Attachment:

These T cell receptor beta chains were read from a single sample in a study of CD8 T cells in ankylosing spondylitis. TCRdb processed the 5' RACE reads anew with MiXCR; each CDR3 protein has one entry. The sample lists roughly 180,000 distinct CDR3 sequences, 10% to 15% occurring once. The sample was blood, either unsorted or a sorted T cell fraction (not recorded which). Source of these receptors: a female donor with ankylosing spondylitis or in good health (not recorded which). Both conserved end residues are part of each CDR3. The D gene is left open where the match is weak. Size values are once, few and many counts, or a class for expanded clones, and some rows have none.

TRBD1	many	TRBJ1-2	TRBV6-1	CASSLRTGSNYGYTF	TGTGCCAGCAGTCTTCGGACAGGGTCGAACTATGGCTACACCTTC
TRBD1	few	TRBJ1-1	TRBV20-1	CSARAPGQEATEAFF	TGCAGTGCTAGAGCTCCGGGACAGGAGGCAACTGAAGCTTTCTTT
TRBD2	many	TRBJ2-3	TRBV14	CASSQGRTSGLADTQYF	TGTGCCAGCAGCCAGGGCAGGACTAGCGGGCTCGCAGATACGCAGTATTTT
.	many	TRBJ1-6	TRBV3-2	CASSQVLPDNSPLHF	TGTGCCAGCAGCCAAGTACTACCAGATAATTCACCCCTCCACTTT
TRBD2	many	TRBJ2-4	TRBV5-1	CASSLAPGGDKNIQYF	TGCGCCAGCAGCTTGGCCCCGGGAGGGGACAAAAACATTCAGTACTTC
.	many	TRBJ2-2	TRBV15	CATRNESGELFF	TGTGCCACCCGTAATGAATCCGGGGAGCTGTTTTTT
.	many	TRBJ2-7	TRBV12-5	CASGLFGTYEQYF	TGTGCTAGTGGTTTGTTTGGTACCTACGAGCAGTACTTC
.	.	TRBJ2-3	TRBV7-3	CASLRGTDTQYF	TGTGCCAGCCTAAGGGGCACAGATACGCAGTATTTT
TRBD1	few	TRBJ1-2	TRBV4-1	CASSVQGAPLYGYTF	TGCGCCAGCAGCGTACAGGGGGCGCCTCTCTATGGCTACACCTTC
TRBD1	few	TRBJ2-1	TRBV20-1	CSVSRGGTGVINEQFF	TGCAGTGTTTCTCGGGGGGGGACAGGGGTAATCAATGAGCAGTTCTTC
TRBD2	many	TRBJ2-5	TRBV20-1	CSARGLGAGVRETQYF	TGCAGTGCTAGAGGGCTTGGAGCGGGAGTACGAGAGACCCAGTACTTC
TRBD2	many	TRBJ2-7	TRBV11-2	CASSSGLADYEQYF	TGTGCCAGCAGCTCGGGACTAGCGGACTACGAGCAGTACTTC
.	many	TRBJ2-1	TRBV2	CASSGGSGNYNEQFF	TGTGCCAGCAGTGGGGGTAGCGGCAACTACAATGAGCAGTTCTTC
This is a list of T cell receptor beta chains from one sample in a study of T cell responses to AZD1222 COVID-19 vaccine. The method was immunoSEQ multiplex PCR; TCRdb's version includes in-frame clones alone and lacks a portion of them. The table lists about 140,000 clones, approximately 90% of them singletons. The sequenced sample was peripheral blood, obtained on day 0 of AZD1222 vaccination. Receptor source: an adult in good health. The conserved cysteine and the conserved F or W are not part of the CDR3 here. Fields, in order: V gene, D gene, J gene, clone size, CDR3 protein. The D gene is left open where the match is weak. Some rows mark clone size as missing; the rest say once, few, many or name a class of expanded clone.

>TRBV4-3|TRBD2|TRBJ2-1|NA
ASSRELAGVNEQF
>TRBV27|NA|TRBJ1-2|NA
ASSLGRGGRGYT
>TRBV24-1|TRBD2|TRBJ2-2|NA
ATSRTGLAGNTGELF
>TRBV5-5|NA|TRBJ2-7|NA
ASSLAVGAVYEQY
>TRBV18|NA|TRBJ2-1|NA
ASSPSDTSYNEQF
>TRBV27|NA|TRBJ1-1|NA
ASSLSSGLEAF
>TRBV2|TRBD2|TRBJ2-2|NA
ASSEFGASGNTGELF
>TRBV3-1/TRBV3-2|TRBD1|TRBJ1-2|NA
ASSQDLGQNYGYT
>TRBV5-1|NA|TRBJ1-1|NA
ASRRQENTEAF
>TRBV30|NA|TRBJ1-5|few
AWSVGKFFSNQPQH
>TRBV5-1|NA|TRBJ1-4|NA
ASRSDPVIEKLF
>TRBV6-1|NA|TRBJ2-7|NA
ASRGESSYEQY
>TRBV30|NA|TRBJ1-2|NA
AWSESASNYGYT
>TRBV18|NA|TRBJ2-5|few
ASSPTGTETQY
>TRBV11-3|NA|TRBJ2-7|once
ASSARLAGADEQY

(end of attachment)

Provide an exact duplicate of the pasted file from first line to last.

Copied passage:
These T cell receptor beta chains were read from a single sample in a study of CD8 T cells in ankylosing spondylitis. TCRdb processed the 5' RACE reads anew with MiXCR; each CDR3 protein has one entry. The sample lists roughly 180,000 distinct CDR3 sequences, 10% to 15% occurring once. The sample was blood, either unsorted or a sorted T cell fraction (not recorded which). Source of these receptors: a female donor with ankylosing spondylitis or in good health (not recorded which). Both conserved end residues are part of each CDR3. The D gene is left open where the match is weak. Size values are once, few and many counts, or a class for expanded clones, and some rows have none.

TRBD1	many	TRBJ1-2	TRBV6-1	CASSLRTGSNYGYTF	TGTGCCAGCAGTCTTCGGACAGGGTCGAACTATGGCTACACCTTC
TRBD1	few	TRBJ1-1	TRBV20-1	CSARAPGQEATEAFF	TGCAGTGCTAGAGCTCCGGGACAGGAGGCAACTGAAGCTTTCTTT
TRBD2	many	TRBJ2-3	TRBV14	CASSQGRTSGLADTQYF	TGTGCCAGCAGCCAGGGCAGGACTAGCGGGCTCGCAGATACGCAGTATTTT
.	many	TRBJ1-6	TRBV3-2	CASSQVLPDNSPLHF	TGTGCCAGCAGCCAAGTACTACCAGATAATTCACCCCTCCACTTT
TRBD2	many	TRBJ2-4	TRBV5-1	CASSLAPGGDKNIQYF	TGCGCCAGCAGCTTGGCCCCGGGAGGGGACAAAAACATTCAGTACTTC
.	many	TRBJ2-2	TRBV15	CATRNESGELFF	TGTGCCACCCGTAATGAATCCGGGGAGCTGTTTTTT
.	many	TRBJ2-7	TRBV12-5	CASGLFGTYEQYF	TGTGCTAGTGGTTTGTTTGGTACCTACGAGCAGTACTTC
.	.	TRBJ2-3	TRBV7-3	CASLRGTDTQYF	TGTGCCAGCCTAAGGGGCACAGATACGCAGTATTTT
TRBD1	few	TRBJ1-2	TRBV4-1	CASSVQGAPLYGYTF	TGCGCCAGCAGCGTACAGGGGGCGCCTCTCTATGGCTACACCTTC
TRBD1	few	TRBJ2-1	TRBV20-1	CSVSRGGTGVINEQFF	TGCAGTGTTTCTCGGGGGGGGACAGGGGTAATCAATGAGCAGTTCTTC
TRBD2	many	TRBJ2-5	TRBV20-1	CSARGLGAGVRETQYF	TGCAGTGCTAGAGGGCTTGGAGCGGGAGTACGAGAGACCCAGTACTTC
TRBD2	many	TRBJ2-7	TRBV11-2	CASSSGLADYEQYF	TGTGCCAGCAGCTCGGGACTAGCGGACTACGAGCAGTACTTC
.	many	TRBJ2-1	TRBV2	CASSGGSGNYNEQFF	TGTGCCAGCAGTGGGGGTAGCGGCAACTACAATGAGCAGTTCTTC
This is a list of T cell receptor beta chains from one sample in a study of T cell responses to AZD1222 COVID-19 vaccine. The method was immunoSEQ multiplex PCR; TCRdb's version includes in-frame clones alone and lacks a portion of them. The table lists about 140,000 clones, approximately 90% of them singletons. The sequenced sample was peripheral blood, obtained on day 0 of AZD1222 vaccination. Receptor source: an adult in good health. The conserved cysteine and the conserved F or W are not part of the CDR3 here. Fields, in order: V gene, D gene, J gene, clone size, CDR3 protein. The D gene is left open where the match is weak. Some rows mark clone size as missing; the rest say once, few, many or name a class of expanded clone.

>TRBV4-3|TRBD2|TRBJ2-1|NA
ASSRELAGVNEQF
>TRBV27|NA|TRBJ1-2|NA
ASSLGRGGRGYT
>TRBV24-1|TRBD2|TRBJ2-2|NA
ATSRTGLAGNTGELF
>TRBV5-5|NA|TRBJ2-7|NA
ASSLAVGAVYEQY
>TRBV18|NA|TRBJ2-1|NA
ASSPSDTSYNEQF
>TRBV27|NA|TRBJ1-1|NA
ASSLSSGLEAF
>TRBV2|TRBD2|TRBJ2-2|NA
ASSEFGASGNTGELF
>TRBV3-1/TRBV3-2|TRBD1|TRBJ1-2|NA
ASSQDLGQNYGYT
>TRBV5-1|NA|TRBJ1-1|NA
ASRRQENTEAF
>TRBV30|NA|TRBJ1-5|few
AWSVGKFFSNQPQH
>TRBV5-1|NA|TRBJ1-4|NA
ASRSDPVIEKLF
>TRBV6-1|NA|TRBJ2-7|NA
ASRGESSYEQY
>TRBV30|NA|TRBJ1-2|NA
AWSESASNYGYT
>TRBV18|NA|TRBJ2-5|few
ASSPTGTETQY
>TRBV11-3|NA|TRBJ2-7|once
ASSARLAGADEQY